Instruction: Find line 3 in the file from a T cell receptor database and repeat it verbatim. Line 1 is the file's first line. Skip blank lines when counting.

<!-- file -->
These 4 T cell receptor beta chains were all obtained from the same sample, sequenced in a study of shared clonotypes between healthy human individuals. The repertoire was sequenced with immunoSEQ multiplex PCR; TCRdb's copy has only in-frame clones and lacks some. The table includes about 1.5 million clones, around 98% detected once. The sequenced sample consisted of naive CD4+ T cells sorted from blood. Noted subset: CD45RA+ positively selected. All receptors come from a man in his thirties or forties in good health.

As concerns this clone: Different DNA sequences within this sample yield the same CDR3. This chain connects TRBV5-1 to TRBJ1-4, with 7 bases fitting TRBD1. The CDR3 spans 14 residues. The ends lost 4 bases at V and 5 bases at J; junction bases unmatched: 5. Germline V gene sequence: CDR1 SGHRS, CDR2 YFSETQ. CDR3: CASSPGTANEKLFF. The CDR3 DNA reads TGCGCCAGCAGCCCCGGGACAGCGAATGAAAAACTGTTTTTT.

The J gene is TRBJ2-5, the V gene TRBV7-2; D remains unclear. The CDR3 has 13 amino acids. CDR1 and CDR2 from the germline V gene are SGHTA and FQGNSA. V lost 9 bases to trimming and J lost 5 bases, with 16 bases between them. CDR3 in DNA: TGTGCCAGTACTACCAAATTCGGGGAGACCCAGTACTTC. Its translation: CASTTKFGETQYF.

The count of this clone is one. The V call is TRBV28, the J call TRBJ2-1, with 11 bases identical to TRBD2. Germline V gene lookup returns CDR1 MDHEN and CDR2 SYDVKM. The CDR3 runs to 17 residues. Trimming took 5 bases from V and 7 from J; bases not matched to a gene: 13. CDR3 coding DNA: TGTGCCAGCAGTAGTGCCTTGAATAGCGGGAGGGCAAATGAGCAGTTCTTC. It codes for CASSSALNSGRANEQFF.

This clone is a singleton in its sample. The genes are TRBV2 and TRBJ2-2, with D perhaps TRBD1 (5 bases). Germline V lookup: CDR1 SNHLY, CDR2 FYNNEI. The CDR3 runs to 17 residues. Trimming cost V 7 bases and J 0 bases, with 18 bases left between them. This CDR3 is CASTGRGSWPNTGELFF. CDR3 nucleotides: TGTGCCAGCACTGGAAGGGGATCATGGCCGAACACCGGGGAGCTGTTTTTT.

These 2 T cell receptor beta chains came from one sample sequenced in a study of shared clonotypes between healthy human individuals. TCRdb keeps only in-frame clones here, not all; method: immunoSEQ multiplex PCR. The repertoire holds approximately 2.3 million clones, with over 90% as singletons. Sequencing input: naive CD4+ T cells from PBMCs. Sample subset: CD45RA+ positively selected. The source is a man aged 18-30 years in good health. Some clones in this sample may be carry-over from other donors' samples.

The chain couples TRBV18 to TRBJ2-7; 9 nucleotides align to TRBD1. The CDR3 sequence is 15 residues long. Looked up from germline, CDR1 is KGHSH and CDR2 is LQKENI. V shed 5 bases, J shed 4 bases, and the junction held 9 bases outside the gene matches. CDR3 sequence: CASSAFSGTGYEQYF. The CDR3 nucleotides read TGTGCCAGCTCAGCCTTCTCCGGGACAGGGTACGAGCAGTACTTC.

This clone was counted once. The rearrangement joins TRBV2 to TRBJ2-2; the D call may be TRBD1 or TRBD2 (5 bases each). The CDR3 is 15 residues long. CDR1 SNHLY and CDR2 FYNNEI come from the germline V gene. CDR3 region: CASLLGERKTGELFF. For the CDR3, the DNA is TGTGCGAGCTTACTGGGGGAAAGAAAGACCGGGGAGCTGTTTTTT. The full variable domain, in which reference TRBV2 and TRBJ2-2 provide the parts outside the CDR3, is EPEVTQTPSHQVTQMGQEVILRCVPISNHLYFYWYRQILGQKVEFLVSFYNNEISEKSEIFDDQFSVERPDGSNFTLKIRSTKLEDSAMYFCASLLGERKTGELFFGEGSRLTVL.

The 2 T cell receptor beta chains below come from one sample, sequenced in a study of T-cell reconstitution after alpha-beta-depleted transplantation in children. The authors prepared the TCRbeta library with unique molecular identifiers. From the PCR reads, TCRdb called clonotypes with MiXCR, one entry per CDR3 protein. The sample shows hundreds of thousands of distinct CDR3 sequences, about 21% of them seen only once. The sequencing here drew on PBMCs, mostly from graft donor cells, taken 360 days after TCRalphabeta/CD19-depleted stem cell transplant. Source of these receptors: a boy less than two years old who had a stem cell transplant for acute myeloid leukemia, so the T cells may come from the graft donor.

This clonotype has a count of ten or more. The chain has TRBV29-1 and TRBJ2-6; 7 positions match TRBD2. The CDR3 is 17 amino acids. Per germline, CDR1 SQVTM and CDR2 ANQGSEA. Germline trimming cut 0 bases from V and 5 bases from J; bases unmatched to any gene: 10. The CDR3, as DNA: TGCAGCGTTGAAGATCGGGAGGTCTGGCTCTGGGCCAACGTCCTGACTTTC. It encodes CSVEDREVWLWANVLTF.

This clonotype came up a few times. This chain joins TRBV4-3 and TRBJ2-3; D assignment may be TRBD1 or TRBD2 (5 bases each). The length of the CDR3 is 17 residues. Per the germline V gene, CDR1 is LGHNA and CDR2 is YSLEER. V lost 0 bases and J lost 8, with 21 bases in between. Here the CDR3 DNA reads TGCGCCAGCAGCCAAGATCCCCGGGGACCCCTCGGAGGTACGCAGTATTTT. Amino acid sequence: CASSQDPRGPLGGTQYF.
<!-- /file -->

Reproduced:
The J gene is TRBJ2-5, the V gene TRBV7-2; D remains unclear. The CDR3 has 13 amino acids. CDR1 and CDR2 from the germline V gene are SGHTA and FQGNSA. V lost 9 bases to trimming and J lost 5 bases, with 16 bases between them. CDR3 in DNA: TGTGCCAGTACTACCAAATTCGGGGAGACCCAGTACTTC. Its translation: CASTTKFGETQYF.